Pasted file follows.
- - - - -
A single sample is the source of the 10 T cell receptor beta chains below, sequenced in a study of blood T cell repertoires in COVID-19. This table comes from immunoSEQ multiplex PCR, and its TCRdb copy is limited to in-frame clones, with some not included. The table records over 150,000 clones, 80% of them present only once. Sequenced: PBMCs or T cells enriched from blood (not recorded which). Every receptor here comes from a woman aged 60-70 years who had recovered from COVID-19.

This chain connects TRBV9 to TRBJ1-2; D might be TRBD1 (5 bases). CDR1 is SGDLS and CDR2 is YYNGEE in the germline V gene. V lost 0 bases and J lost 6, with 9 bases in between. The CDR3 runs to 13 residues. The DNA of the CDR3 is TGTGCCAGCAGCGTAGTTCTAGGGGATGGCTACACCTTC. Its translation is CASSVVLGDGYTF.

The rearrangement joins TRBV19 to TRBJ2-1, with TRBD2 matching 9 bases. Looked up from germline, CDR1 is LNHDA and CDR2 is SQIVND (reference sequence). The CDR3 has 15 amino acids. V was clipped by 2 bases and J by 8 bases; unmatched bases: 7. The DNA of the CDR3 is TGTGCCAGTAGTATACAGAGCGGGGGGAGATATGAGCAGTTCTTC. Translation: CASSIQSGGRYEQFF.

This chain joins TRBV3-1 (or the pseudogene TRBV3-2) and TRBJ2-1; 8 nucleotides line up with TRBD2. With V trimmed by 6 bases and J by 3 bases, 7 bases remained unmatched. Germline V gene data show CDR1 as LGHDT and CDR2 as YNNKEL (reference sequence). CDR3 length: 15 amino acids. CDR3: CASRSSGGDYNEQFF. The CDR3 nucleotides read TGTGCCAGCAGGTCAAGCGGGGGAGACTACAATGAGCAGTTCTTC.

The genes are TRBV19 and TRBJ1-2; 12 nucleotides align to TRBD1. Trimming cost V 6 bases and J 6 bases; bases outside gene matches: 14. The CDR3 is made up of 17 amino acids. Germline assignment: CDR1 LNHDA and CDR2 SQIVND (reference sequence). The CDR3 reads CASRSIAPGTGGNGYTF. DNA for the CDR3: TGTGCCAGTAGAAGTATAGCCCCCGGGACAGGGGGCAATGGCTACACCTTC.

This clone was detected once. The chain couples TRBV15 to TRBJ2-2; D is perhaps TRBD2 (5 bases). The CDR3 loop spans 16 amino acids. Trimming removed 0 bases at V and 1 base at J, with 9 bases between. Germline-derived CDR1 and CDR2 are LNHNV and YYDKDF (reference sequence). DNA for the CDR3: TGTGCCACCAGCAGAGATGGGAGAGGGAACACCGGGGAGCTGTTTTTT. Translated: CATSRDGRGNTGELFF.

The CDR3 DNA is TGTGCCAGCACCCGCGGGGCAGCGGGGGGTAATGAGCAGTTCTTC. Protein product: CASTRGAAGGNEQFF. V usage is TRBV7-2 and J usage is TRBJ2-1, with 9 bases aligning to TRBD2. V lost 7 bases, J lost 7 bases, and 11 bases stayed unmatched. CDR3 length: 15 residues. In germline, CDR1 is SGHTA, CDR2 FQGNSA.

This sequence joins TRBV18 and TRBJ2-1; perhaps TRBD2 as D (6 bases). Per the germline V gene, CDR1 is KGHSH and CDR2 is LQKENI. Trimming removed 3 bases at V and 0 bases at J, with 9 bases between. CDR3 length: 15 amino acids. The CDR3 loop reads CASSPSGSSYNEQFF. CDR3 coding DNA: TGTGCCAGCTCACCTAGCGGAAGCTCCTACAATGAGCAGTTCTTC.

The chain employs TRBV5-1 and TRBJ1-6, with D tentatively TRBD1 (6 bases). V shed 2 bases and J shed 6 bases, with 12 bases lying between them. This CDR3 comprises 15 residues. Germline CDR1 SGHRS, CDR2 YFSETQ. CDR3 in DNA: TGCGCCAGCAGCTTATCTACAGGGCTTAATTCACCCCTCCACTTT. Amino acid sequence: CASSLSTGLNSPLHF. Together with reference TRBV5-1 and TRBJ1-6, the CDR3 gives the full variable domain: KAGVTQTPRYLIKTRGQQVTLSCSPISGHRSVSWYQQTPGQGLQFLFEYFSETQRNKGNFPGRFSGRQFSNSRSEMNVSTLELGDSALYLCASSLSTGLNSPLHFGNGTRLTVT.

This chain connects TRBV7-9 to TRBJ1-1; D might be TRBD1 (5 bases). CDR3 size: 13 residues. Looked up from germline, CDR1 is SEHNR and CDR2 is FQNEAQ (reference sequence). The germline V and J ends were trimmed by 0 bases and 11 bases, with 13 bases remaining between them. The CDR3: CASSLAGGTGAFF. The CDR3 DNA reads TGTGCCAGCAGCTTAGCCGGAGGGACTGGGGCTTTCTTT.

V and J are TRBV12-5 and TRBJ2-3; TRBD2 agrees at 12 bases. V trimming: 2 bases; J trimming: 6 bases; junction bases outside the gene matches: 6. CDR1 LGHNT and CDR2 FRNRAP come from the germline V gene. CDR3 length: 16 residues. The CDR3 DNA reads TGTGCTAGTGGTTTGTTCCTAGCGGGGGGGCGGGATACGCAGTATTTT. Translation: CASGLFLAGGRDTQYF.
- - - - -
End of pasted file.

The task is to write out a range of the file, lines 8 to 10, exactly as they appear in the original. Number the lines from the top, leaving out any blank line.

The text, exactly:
This sequence joins TRBV18 and TRBJ2-1; perhaps TRBD2 as D (6 bases). Per the germline V gene, CDR1 is KGHSH and CDR2 is LQKENI. Trimming removed 3 bases at V and 0 bases at J, with 9 bases between. CDR3 length: 15 amino acids. The CDR3 loop reads CASSPSGSSYNEQFF. CDR3 coding DNA: TGTGCCAGCTCACCTAGCGGAAGCTCCTACAATGAGCAGTTCTTC.

The chain employs TRBV5-1 and TRBJ1-6, with D tentatively TRBD1 (6 bases). V shed 2 bases and J shed 6 bases, with 12 bases lying between them. This CDR3 comprises 15 residues. Germline CDR1 SGHRS, CDR2 YFSETQ. CDR3 in DNA: TGCGCCAGCAGCTTATCTACAGGGCTTAATTCACCCCTCCACTTT. Amino acid sequence: CASSLSTGLNSPLHF. Together with reference TRBV5-1 and TRBJ1-6, the CDR3 gives the full variable domain: KAGVTQTPRYLIKTRGQQVTLSCSPISGHRSVSWYQQTPGQGLQFLFEYFSETQRNKGNFPGRFSGRQFSNSRSEMNVSTLELGDSALYLCASSLSTGLNSPLHFGNGTRLTVT.

This chain connects TRBV7-9 to TRBJ1-1; D might be TRBD1 (5 bases). CDR3 size: 13 residues. Looked up from germline, CDR1 is SEHNR and CDR2 is FQNEAQ (reference sequence). The germline V and J ends were trimmed by 0 bases and 11 bases, with 13 bases remaining between them. The CDR3: CASSLAGGTGAFF. The CDR3 DNA reads TGTGCCAGCAGCTTAGCCGGAGGGACTGGGGCTTTCTTT.